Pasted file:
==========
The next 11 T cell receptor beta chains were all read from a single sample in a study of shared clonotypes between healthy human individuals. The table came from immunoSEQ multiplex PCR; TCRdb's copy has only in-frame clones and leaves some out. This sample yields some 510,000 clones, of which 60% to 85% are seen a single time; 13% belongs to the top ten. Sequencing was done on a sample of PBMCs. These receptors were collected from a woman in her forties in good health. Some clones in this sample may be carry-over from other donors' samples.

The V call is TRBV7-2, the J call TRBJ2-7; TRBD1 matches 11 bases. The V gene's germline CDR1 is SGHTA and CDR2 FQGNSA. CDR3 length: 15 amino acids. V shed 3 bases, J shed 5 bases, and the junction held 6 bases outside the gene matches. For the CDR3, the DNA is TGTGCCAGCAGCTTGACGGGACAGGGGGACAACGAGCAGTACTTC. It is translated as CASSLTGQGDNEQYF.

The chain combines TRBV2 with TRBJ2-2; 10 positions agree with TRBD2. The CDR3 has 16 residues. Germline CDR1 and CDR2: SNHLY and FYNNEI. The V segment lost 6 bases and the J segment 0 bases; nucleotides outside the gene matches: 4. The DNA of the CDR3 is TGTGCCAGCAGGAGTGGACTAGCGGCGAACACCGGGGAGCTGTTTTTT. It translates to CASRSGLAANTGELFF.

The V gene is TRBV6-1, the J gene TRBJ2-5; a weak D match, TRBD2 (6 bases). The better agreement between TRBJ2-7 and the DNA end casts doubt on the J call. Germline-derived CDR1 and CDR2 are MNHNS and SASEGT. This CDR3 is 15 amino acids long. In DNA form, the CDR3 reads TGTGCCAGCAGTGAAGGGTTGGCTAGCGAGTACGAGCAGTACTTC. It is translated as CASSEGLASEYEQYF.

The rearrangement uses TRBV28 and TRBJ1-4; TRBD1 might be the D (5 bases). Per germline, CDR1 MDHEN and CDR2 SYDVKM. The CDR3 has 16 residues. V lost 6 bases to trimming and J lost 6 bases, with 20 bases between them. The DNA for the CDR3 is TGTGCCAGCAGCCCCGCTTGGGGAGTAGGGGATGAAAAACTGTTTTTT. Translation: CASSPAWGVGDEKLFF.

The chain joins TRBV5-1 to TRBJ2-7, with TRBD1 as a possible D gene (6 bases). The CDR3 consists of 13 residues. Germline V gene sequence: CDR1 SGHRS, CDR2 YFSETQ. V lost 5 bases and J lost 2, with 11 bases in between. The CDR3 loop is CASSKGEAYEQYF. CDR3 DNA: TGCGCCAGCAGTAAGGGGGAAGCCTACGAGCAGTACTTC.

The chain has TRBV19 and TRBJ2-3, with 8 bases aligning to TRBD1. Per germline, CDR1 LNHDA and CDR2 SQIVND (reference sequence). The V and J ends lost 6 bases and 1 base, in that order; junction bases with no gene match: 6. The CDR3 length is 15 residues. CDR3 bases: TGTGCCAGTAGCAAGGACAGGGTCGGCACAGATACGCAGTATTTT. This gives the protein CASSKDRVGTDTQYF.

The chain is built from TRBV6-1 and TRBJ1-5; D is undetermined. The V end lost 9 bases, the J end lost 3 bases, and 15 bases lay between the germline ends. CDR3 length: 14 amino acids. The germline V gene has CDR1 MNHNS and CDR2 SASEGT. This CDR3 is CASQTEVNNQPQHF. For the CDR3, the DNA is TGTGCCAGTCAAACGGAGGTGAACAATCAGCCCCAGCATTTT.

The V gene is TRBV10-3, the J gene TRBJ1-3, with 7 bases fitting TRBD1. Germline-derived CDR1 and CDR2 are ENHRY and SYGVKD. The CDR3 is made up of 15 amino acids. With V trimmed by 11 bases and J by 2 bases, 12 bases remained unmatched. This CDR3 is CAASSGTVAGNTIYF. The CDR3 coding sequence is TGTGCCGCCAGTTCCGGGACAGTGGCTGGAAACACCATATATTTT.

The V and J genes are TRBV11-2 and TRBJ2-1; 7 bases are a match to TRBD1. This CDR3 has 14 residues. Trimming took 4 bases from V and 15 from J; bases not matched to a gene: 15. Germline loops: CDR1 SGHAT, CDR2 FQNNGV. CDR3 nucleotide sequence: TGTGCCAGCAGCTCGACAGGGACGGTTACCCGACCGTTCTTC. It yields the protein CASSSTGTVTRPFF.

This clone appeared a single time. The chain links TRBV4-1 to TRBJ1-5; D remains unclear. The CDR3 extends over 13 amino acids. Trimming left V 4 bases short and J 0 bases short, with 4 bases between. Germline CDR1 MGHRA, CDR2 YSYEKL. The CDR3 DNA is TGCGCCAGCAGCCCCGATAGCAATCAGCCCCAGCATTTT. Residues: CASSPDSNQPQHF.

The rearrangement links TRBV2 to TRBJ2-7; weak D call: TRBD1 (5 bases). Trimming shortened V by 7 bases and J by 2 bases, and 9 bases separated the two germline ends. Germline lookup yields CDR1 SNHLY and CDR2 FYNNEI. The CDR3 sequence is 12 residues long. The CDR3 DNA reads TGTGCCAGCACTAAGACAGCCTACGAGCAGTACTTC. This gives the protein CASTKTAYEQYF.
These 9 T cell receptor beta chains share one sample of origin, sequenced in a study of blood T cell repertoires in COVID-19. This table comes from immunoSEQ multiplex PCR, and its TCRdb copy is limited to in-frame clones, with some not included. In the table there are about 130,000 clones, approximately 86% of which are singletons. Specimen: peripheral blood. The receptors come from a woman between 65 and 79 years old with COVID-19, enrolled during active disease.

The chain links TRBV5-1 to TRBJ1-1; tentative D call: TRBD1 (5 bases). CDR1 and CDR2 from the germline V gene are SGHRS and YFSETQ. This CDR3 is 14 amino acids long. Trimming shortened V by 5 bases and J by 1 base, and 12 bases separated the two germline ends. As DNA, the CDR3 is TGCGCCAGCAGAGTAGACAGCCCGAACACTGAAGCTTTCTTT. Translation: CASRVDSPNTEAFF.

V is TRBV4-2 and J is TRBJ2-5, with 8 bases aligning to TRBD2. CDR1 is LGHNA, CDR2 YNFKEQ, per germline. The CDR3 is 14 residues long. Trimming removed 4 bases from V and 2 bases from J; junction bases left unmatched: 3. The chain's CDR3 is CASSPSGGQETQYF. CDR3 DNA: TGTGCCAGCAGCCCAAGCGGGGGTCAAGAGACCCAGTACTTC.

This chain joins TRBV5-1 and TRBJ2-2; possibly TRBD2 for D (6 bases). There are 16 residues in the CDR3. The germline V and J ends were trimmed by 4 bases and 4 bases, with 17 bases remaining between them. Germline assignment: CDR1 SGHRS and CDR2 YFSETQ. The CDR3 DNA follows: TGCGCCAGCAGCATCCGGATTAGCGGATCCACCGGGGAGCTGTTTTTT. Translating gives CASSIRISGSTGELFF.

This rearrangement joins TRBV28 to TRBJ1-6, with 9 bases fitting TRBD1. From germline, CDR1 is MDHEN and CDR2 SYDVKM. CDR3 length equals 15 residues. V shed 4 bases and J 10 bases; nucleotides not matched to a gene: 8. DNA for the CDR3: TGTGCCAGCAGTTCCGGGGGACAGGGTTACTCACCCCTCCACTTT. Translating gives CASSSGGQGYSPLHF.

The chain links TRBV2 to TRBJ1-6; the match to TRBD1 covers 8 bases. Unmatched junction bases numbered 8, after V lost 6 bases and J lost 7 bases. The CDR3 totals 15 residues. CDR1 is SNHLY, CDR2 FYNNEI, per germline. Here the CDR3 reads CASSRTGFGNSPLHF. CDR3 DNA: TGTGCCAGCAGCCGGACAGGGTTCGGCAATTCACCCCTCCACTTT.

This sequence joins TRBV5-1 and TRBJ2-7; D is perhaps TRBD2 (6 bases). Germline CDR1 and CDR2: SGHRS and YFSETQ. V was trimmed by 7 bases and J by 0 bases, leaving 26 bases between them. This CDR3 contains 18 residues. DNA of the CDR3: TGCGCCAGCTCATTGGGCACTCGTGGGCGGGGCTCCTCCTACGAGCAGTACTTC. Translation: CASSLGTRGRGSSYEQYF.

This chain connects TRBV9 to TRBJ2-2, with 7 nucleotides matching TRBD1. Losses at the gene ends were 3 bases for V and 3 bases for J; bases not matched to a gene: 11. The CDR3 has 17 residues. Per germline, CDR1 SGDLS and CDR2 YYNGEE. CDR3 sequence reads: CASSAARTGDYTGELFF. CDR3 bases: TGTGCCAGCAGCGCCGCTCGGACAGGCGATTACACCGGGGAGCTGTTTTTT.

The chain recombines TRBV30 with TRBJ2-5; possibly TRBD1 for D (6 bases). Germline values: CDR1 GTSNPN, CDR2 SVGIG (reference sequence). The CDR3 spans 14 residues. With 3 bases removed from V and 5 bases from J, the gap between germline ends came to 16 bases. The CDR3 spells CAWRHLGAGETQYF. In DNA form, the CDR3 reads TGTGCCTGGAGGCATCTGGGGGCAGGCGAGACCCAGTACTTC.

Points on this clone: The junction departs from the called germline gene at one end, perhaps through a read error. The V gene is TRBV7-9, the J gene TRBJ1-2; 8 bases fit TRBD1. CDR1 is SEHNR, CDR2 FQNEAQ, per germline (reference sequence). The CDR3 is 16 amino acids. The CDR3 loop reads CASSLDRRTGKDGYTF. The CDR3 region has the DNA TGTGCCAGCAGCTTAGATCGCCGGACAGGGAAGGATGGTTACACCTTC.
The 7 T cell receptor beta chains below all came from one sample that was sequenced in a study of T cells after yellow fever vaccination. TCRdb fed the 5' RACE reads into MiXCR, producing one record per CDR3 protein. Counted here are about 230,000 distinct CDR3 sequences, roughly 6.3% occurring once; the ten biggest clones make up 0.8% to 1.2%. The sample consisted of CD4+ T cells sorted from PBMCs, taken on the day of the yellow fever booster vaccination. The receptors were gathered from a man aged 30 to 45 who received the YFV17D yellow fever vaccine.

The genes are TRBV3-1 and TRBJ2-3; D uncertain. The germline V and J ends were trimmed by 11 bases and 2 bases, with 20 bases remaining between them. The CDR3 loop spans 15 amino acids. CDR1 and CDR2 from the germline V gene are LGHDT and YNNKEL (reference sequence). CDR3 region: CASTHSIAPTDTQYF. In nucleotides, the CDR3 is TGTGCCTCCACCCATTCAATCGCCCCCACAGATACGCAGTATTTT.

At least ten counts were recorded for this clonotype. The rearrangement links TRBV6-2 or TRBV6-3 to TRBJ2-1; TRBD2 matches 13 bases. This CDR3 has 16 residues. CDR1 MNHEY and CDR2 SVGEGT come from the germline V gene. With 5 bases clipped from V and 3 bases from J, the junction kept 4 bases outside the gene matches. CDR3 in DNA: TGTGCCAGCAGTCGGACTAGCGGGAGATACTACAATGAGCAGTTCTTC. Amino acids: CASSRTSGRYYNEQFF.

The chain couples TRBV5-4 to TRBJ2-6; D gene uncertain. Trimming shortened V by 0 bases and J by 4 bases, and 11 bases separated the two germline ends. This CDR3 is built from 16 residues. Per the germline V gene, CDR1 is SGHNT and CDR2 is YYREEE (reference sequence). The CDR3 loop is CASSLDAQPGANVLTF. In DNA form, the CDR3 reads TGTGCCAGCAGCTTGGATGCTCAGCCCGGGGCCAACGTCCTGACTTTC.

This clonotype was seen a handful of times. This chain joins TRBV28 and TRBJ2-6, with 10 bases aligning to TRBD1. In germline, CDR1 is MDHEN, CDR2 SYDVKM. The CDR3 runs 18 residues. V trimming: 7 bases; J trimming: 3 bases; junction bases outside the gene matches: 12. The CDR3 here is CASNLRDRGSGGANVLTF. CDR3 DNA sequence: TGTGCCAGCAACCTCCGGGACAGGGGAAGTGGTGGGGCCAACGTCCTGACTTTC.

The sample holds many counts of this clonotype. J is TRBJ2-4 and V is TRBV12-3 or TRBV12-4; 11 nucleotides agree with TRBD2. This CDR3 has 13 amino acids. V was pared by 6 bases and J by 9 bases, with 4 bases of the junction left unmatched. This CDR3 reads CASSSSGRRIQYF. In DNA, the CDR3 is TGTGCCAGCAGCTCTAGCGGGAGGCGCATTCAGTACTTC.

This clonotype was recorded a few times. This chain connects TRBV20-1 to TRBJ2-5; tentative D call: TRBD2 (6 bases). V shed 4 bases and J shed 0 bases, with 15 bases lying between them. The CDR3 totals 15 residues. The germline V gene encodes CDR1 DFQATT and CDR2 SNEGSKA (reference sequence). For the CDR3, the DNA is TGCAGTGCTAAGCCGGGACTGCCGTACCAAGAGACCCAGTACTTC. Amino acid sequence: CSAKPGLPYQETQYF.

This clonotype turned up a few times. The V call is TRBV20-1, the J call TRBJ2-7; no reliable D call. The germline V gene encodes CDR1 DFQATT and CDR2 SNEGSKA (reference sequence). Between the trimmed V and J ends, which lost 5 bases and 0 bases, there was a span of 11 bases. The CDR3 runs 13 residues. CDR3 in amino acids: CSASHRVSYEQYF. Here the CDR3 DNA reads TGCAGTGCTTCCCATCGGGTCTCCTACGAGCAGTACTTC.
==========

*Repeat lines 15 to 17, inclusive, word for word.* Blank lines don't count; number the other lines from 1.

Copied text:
V is TRBV4-2 and J is TRBJ2-5, with 8 bases aligning to TRBD2. CDR1 is LGHNA, CDR2 YNFKEQ, per germline. The CDR3 is 14 residues long. Trimming removed 4 bases from V and 2 bases from J; junction bases left unmatched: 3. The chain's CDR3 is CASSPSGGQETQYF. CDR3 DNA: TGTGCCAGCAGCCCAAGCGGGGGTCAAGAGACCCAGTACTTC.

This chain joins TRBV5-1 and TRBJ2-2; possibly TRBD2 for D (6 bases). There are 16 residues in the CDR3. The germline V and J ends were trimmed by 4 bases and 4 bases, with 17 bases remaining between them. Germline assignment: CDR1 SGHRS and CDR2 YFSETQ. The CDR3 DNA follows: TGCGCCAGCAGCATCCGGATTAGCGGATCCACCGGGGAGCTGTTTTTT. Translating gives CASSIRISGSTGELFF.

This rearrangement joins TRBV28 to TRBJ1-6, with 9 bases fitting TRBD1. From germline, CDR1 is MDHEN and CDR2 SYDVKM. CDR3 length equals 15 residues. V shed 4 bases and J 10 bases; nucleotides not matched to a gene: 8. DNA for the CDR3: TGTGCCAGCAGTTCCGGGGGACAGGGTTACTCACCCCTCCACTTT. Translating gives CASSSGGQGYSPLHF.